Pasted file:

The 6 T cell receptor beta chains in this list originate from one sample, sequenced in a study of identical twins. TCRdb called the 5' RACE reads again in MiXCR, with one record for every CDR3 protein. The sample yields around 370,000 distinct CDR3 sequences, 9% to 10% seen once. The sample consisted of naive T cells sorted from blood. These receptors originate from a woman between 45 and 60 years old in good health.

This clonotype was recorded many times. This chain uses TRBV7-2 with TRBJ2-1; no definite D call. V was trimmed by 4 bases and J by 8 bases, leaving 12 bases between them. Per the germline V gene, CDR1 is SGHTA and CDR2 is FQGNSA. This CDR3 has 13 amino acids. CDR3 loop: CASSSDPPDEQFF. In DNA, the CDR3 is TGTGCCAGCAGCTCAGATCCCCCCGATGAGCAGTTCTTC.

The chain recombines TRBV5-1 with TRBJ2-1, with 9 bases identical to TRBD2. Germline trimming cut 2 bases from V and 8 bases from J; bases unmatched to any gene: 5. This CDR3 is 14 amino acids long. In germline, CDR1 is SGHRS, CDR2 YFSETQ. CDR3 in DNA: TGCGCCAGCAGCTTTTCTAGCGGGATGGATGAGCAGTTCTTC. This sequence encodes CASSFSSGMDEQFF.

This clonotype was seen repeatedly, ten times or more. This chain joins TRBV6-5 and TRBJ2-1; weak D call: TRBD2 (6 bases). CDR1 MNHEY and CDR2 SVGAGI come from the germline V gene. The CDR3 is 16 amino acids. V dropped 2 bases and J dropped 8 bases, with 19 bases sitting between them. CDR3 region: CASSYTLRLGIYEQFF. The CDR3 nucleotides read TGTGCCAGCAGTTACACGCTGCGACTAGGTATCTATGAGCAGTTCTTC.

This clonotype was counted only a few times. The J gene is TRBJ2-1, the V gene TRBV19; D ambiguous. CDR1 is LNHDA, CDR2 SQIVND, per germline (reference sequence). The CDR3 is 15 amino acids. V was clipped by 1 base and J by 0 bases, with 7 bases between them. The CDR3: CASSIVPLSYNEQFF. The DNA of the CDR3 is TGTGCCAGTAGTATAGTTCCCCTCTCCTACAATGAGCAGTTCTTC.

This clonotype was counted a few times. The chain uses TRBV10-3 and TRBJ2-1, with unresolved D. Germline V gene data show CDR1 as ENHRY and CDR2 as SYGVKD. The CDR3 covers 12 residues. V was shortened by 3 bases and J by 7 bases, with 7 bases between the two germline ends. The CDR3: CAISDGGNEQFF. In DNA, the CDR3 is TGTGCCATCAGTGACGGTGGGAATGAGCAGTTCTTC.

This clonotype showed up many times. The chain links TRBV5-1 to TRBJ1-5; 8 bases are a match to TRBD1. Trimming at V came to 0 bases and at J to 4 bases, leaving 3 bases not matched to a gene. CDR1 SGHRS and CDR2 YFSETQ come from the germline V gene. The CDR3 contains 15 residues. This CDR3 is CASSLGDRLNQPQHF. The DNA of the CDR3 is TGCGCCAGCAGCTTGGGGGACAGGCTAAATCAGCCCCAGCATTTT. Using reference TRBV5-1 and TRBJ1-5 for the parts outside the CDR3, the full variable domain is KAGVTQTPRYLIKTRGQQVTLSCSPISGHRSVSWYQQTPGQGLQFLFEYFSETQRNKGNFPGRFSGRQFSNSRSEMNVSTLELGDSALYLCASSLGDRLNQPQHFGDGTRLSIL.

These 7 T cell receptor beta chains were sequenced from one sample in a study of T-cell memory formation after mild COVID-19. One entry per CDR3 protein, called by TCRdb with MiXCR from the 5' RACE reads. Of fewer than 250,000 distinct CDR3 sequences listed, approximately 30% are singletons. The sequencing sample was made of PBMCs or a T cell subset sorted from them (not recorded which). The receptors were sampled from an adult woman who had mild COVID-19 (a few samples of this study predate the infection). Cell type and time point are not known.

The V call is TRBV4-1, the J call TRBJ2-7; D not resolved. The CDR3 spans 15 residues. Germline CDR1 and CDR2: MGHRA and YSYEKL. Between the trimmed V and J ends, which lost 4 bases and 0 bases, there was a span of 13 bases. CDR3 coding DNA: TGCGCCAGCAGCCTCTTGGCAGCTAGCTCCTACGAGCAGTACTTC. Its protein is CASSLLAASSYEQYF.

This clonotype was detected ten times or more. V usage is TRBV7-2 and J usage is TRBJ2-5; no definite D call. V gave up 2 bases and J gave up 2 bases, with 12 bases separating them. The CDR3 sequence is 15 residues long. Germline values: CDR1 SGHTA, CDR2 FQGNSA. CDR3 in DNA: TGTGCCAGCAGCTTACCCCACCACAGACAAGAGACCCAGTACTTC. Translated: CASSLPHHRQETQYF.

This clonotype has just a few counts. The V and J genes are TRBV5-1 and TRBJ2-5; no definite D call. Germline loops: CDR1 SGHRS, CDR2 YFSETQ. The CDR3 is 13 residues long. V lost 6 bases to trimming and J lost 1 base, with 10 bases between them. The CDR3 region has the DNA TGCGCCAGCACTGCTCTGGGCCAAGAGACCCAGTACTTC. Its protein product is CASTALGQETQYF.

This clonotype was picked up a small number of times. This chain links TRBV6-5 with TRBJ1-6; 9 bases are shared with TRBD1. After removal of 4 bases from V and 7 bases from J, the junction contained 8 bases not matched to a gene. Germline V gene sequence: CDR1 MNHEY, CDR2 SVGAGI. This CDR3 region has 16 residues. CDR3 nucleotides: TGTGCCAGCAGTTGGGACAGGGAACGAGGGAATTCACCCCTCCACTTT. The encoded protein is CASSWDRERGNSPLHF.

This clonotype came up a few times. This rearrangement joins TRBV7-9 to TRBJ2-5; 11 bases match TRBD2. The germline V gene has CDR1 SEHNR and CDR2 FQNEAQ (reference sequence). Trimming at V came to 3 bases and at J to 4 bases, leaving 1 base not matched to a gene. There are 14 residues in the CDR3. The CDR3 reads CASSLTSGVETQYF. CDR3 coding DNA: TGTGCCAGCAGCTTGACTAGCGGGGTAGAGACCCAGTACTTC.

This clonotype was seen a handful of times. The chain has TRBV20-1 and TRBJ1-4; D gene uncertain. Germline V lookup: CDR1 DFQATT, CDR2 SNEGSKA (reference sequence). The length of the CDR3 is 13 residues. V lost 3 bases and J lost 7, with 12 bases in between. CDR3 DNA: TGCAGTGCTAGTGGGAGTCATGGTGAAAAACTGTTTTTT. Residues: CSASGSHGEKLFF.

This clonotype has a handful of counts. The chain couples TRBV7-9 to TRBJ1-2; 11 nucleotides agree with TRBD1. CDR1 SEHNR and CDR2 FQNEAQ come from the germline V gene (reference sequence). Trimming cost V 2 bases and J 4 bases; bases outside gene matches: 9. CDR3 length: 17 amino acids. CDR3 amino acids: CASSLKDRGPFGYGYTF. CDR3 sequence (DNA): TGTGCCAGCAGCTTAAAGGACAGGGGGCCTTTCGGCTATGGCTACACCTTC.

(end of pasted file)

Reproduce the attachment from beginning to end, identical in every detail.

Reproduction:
The 6 T cell receptor beta chains in this list originate from one sample, sequenced in a study of identical twins. TCRdb called the 5' RACE reads again in MiXCR, with one record for every CDR3 protein. The sample yields around 370,000 distinct CDR3 sequences, 9% to 10% seen once. The sample consisted of naive T cells sorted from blood. These receptors originate from a woman between 45 and 60 years old in good health.

This clonotype was recorded many times. This chain uses TRBV7-2 with TRBJ2-1; no definite D call. V was trimmed by 4 bases and J by 8 bases, leaving 12 bases between them. Per the germline V gene, CDR1 is SGHTA and CDR2 is FQGNSA. This CDR3 has 13 amino acids. CDR3 loop: CASSSDPPDEQFF. In DNA, the CDR3 is TGTGCCAGCAGCTCAGATCCCCCCGATGAGCAGTTCTTC.

The chain recombines TRBV5-1 with TRBJ2-1, with 9 bases identical to TRBD2. Germline trimming cut 2 bases from V and 8 bases from J; bases unmatched to any gene: 5. This CDR3 is 14 amino acids long. In germline, CDR1 is SGHRS, CDR2 YFSETQ. CDR3 in DNA: TGCGCCAGCAGCTTTTCTAGCGGGATGGATGAGCAGTTCTTC. This sequence encodes CASSFSSGMDEQFF.

This clonotype was seen repeatedly, ten times or more. This chain joins TRBV6-5 and TRBJ2-1; weak D call: TRBD2 (6 bases). CDR1 MNHEY and CDR2 SVGAGI come from the germline V gene. The CDR3 is 16 amino acids. V dropped 2 bases and J dropped 8 bases, with 19 bases sitting between them. CDR3 region: CASSYTLRLGIYEQFF. The CDR3 nucleotides read TGTGCCAGCAGTTACACGCTGCGACTAGGTATCTATGAGCAGTTCTTC.

This clonotype was counted only a few times. The J gene is TRBJ2-1, the V gene TRBV19; D ambiguous. CDR1 is LNHDA, CDR2 SQIVND, per germline (reference sequence). The CDR3 is 15 amino acids. V was clipped by 1 base and J by 0 bases, with 7 bases between them. The CDR3: CASSIVPLSYNEQFF. The DNA of the CDR3 is TGTGCCAGTAGTATAGTTCCCCTCTCCTACAATGAGCAGTTCTTC.

This clonotype was counted a few times. The chain uses TRBV10-3 and TRBJ2-1, with unresolved D. Germline V gene data show CDR1 as ENHRY and CDR2 as SYGVKD. The CDR3 covers 12 residues. V was shortened by 3 bases and J by 7 bases, with 7 bases between the two germline ends. The CDR3: CAISDGGNEQFF. In DNA, the CDR3 is TGTGCCATCAGTGACGGTGGGAATGAGCAGTTCTTC.

This clonotype showed up many times. The chain links TRBV5-1 to TRBJ1-5; 8 bases are a match to TRBD1. Trimming at V came to 0 bases and at J to 4 bases, leaving 3 bases not matched to a gene. CDR1 SGHRS and CDR2 YFSETQ come from the germline V gene. The CDR3 contains 15 residues. This CDR3 is CASSLGDRLNQPQHF. The DNA of the CDR3 is TGCGCCAGCAGCTTGGGGGACAGGCTAAATCAGCCCCAGCATTTT. Using reference TRBV5-1 and TRBJ1-5 for the parts outside the CDR3, the full variable domain is KAGVTQTPRYLIKTRGQQVTLSCSPISGHRSVSWYQQTPGQGLQFLFEYFSETQRNKGNFPGRFSGRQFSNSRSEMNVSTLELGDSALYLCASSLGDRLNQPQHFGDGTRLSIL.

These 7 T cell receptor beta chains were sequenced from one sample in a study of T-cell memory formation after mild COVID-19. One entry per CDR3 protein, called by TCRdb with MiXCR from the 5' RACE reads. Of fewer than 250,000 distinct CDR3 sequences listed, approximately 30% are singletons. The sequencing sample was made of PBMCs or a T cell subset sorted from them (not recorded which). The receptors were sampled from an adult woman who had mild COVID-19 (a few samples of this study predate the infection). Cell type and time point are not known.

The V call is TRBV4-1, the J call TRBJ2-7; D not resolved. The CDR3 spans 15 residues. Germline CDR1 and CDR2: MGHRA and YSYEKL. Between the trimmed V and J ends, which lost 4 bases and 0 bases, there was a span of 13 bases. CDR3 coding DNA: TGCGCCAGCAGCCTCTTGGCAGCTAGCTCCTACGAGCAGTACTTC. Its protein is CASSLLAASSYEQYF.

This clonotype was detected ten times or more. V usage is TRBV7-2 and J usage is TRBJ2-5; no definite D call. V gave up 2 bases and J gave up 2 bases, with 12 bases separating them. The CDR3 sequence is 15 residues long. Germline values: CDR1 SGHTA, CDR2 FQGNSA. CDR3 in DNA: TGTGCCAGCAGCTTACCCCACCACAGACAAGAGACCCAGTACTTC. Translated: CASSLPHHRQETQYF.

This clonotype has just a few counts. The V and J genes are TRBV5-1 and TRBJ2-5; no definite D call. Germline loops: CDR1 SGHRS, CDR2 YFSETQ. The CDR3 is 13 residues long. V lost 6 bases to trimming and J lost 1 base, with 10 bases between them. The CDR3 region has the DNA TGCGCCAGCACTGCTCTGGGCCAAGAGACCCAGTACTTC. Its protein product is CASTALGQETQYF.

This clonotype was picked up a small number of times. This chain links TRBV6-5 with TRBJ1-6; 9 bases are shared with TRBD1. After removal of 4 bases from V and 7 bases from J, the junction contained 8 bases not matched to a gene. Germline V gene sequence: CDR1 MNHEY, CDR2 SVGAGI. This CDR3 region has 16 residues. CDR3 nucleotides: TGTGCCAGCAGTTGGGACAGGGAACGAGGGAATTCACCCCTCCACTTT. The encoded protein is CASSWDRERGNSPLHF.

This clonotype came up a few times. This rearrangement joins TRBV7-9 to TRBJ2-5; 11 bases match TRBD2. The germline V gene has CDR1 SEHNR and CDR2 FQNEAQ (reference sequence). Trimming at V came to 3 bases and at J to 4 bases, leaving 1 base not matched to a gene. There are 14 residues in the CDR3. The CDR3 reads CASSLTSGVETQYF. CDR3 coding DNA: TGTGCCAGCAGCTTGACTAGCGGGGTAGAGACCCAGTACTTC.

This clonotype was seen a handful of times. The chain has TRBV20-1 and TRBJ1-4; D gene uncertain. Germline V lookup: CDR1 DFQATT, CDR2 SNEGSKA (reference sequence). The length of the CDR3 is 13 residues. V lost 3 bases and J lost 7, with 12 bases in between. CDR3 DNA: TGCAGTGCTAGTGGGAGTCATGGTGAAAAACTGTTTTTT. Residues: CSASGSHGEKLFF.

This clonotype has a handful of counts. The chain couples TRBV7-9 to TRBJ1-2; 11 nucleotides agree with TRBD1. CDR1 SEHNR and CDR2 FQNEAQ come from the germline V gene (reference sequence). Trimming cost V 2 bases and J 4 bases; bases outside gene matches: 9. CDR3 length: 17 amino acids. CDR3 amino acids: CASSLKDRGPFGYGYTF. CDR3 sequence (DNA): TGTGCCAGCAGCTTAAAGGACAGGGGGCCTTTCGGCTATGGCTACACCTTC.